How Scholarly Book Review Differs from an Article Review

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  Jul 30, 2015   Enago Academy
  : Peer/Technical Review, Publication Stages

Almost every week I read scholarly book reviews in Chemical and Engineering News. Fairly often in journals I read reviews of scientific articles previously published. Both reviews have some common element but differ considerably in their purpose and style.

Academic Book Reviews

A scholarly or academic book review has two goals: to critique the book for accuracy and style and to inform the reader as to whether he might want to read the book or not. About half the scholarly book reviews I come across are laudatory; the reviewer loved the book and has good things to say about the author. Perhaps he was a little long winded or simplistic in style but there was nothing wrong with his arguments or the completeness. In the remainder of the cases the reviewer takes exception to some parts of the author’s arguments, praising some, quibbling or dismissing others. All this is part of the critical process. But a book review goes further to advise a potential reader as to whether he should invest the time in obtaining and reading the book in question. Perhaps it is a valuable but highly technical work which will only be of interest to specialists in the field. Or it may be a simplified account of a complex problem intended for the general population and not for the researcher in the field. None of this might be apparent from the title and is valuable information.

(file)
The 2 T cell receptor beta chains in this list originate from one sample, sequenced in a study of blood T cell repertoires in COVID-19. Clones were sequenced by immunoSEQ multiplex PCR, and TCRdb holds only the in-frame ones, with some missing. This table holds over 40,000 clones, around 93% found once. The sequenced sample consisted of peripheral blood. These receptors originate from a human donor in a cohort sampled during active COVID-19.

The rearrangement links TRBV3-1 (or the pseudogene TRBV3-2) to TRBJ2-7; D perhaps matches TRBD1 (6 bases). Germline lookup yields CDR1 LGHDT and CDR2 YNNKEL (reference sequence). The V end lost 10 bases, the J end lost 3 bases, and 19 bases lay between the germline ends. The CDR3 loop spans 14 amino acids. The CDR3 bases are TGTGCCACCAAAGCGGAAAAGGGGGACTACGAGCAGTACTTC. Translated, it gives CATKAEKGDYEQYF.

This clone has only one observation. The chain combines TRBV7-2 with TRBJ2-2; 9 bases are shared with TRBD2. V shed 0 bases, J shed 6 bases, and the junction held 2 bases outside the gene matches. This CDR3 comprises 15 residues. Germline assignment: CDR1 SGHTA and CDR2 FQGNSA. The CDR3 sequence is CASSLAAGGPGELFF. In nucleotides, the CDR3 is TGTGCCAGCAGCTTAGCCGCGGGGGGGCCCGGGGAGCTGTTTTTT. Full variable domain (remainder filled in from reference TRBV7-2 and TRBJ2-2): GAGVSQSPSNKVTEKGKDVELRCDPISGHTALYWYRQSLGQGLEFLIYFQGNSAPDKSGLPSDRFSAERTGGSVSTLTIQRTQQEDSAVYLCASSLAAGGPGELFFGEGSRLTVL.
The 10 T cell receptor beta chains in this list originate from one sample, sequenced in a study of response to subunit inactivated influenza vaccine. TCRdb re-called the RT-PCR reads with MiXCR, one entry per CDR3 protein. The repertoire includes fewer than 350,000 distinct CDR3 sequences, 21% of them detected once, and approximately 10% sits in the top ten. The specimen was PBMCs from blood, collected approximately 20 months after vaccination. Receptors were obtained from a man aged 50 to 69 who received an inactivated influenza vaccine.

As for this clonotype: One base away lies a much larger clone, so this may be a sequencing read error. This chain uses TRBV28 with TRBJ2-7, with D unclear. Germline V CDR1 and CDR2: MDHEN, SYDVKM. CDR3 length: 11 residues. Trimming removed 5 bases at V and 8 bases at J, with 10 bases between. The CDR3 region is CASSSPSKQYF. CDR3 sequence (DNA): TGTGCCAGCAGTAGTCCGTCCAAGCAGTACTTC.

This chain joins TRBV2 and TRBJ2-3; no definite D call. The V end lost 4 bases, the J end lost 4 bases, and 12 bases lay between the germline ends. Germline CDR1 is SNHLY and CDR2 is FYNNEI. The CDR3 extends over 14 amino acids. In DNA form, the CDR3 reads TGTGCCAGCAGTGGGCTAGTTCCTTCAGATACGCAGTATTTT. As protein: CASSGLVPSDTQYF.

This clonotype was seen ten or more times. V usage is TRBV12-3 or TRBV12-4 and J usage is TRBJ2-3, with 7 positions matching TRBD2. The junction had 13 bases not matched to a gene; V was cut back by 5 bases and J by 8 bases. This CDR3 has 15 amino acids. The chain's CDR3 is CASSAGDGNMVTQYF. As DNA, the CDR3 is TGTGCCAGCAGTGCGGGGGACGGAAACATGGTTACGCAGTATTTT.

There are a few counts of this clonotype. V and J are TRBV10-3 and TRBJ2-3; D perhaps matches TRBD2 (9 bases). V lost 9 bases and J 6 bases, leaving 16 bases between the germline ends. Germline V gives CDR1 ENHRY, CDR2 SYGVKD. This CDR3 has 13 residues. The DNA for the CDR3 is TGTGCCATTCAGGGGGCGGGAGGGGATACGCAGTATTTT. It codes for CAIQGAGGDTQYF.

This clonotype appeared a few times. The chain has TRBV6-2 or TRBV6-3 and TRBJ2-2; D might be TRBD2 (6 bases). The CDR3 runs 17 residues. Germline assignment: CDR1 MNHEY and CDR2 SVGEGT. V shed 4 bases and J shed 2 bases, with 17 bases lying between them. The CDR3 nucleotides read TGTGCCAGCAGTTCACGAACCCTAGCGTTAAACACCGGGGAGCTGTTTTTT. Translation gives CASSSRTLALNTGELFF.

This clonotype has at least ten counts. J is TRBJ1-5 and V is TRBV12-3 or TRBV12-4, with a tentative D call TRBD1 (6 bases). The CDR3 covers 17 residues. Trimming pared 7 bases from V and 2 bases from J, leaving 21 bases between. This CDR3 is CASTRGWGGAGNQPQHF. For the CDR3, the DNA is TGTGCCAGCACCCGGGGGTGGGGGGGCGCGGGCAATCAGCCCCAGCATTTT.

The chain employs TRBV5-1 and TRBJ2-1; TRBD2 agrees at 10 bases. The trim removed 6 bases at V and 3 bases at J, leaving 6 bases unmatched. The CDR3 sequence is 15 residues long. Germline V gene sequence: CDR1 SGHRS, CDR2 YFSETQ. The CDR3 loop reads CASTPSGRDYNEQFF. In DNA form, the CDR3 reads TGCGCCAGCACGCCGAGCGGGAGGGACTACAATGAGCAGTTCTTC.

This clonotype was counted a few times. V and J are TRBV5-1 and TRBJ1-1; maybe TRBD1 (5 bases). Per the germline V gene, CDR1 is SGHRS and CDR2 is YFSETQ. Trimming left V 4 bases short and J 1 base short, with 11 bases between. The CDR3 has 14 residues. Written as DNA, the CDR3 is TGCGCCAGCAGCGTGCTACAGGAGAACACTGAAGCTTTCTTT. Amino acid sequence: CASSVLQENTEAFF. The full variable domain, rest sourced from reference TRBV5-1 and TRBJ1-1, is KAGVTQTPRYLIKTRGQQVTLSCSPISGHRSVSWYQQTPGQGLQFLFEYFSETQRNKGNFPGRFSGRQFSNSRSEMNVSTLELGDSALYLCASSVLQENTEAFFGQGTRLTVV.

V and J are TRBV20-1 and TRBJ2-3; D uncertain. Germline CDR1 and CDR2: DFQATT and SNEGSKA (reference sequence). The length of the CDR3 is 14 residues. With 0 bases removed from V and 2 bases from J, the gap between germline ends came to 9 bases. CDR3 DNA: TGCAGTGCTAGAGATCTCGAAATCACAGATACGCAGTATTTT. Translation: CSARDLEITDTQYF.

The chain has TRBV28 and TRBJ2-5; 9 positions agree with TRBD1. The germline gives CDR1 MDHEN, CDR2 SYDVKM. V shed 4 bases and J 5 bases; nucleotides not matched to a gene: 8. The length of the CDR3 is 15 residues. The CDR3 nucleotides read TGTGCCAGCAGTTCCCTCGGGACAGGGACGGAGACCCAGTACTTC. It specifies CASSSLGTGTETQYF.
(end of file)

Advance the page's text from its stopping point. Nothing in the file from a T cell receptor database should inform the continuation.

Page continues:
Article Reviews

In contrast, article reviews are typically more focused. They are intended to set the record straight. The author disagrees with the conclusions of an article and presents a counterargument and a criticism of the original paper. I well remember one of these from my grad school days. One article came out claiming the first synthesis of a tetracoordinate square planar silicon compound, one of the goals of my research. However, the authors’ evidence was not a crystal structure determination but a space group determination that they argued indicated the correct symmetry for the novel structure. In the next issue of the journal a review of the article appeared arguing that a space group determination was useless for determining molecular symmetry. Published alongside the review was the authors’ response which maintained that the reviewer, instead of countering their argument, had furnished powerful support in favor of it. I forget their reasoning on this point. But this is the usual pattern of a scholarly review of an article—a critique of the original article, followed by a response from the authors. Point, counterpoint.

Laudatory article reviews are occasionally published but they are rare and in my opinion, serve little purpose. Although a review article might put in a complimentary word for an author, an article review should stick to the subject of the piece.

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